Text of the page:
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Creating a public project memory

‘Public memory’ refers to meeting notes kept visible to the whole group the whole time. Butcher’s paper, sticky notes and data projectors all help achieve this.

The list below is is a very slightly modified version of a classic article by Ned Ruerte. It only looks like a set of tips. Check it out, looking for the underlying framework. Even if you have no other processes, this should help a lot.

  1. Work on one issue at a time. Enable the group to word the issue. Write it down and hang it on the wall.
  2. Agree on how to work on that issue. Tap the group wisdom for how to work before offering your own process. Write it down and hang it on the wall.
  3. When someone offers an idea, write it down and hang it on the wall. If they offer it repeatedly, point to where it is written down and hanging on the wall.
  4. If someone attacks a person for a ‘dumb’ idea, ask them where the idea is written down and hung on the wall.  Move to it. Move the discussion to the idea, away from the person who offered it. If additions, qualifications, pros & cons, or clarifications are offered, write them down and hang it on the wall.
  5. When the group is discussing, voting on, or coming to consensus around a solution, write it down and hang it on the wall.
  6. When the group moves away from the agreed issue, go to where you wrote it down and hung it on the wall. Call their attention to it, and give them the choice to change the issue. Go back to the one they agreed to and show how this one affects the one they agreed to. Put a time limit on the digression. Whatever they decide, write it down and hang it on the wall.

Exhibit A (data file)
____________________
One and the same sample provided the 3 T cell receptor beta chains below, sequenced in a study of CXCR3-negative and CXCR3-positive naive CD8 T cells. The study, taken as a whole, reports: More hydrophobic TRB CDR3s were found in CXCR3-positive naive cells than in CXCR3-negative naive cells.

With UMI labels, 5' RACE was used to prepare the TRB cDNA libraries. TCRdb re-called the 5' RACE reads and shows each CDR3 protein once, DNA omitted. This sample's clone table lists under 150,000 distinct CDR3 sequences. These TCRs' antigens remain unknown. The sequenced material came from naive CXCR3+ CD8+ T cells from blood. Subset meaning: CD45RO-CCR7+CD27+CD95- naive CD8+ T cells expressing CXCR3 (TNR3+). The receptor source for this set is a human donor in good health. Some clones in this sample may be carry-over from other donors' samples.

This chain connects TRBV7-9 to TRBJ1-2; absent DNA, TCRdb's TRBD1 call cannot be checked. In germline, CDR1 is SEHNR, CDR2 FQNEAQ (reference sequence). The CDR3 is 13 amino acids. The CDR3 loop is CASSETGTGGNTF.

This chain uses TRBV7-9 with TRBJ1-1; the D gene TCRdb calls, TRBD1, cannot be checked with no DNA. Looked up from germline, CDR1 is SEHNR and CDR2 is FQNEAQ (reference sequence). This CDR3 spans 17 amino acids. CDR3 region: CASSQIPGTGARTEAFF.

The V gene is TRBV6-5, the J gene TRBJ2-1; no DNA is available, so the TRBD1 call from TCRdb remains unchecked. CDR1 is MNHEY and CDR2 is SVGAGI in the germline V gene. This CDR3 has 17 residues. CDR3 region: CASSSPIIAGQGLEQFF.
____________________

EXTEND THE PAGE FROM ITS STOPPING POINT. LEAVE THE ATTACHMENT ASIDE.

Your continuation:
7. When the group moves away from the agreed process, go to where you wrote it down and hung it on the wall.  Call their attention to it, and give them the choice to change the process. Go back to the one they agreed to and show how this one affects the one they agreed to. Put a time limit on the digression. Whatever they decide, write it down and hang it on the wall.
  8. When someone says, “We ought to…” find out who will. Write it down and hang it on the wall.
  9. Before closing, decide when the group will get back together. Write it down and hang it on the wall.

Ned closes with: “If someone is running on about something that is not germane, don’t write anything on the wall. Pretty quickly they’ll learn to focus their comments.”

You may or may not agree with all of Ned’s list. You might have other ways of achieving the same ends. You may have other examples or things to add.

What’s your experience of enabling the group’s public memory? What’s your take on the principle Ned is pointing to?

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David Jago has more than 30 years experience in enabling effective participation and collaboration in the public, private and community sectors. He has worked in both urban and rural contexts, across Australia, East Timor and India. He uses the Technology of Participation™ (ToP) as the engine for his work as a certified ToP facilitator, an authorised ToP trainer and a qualified ToP assessor. His business, Smart Meetings, has been going since 2004.
has written 6 articles for us.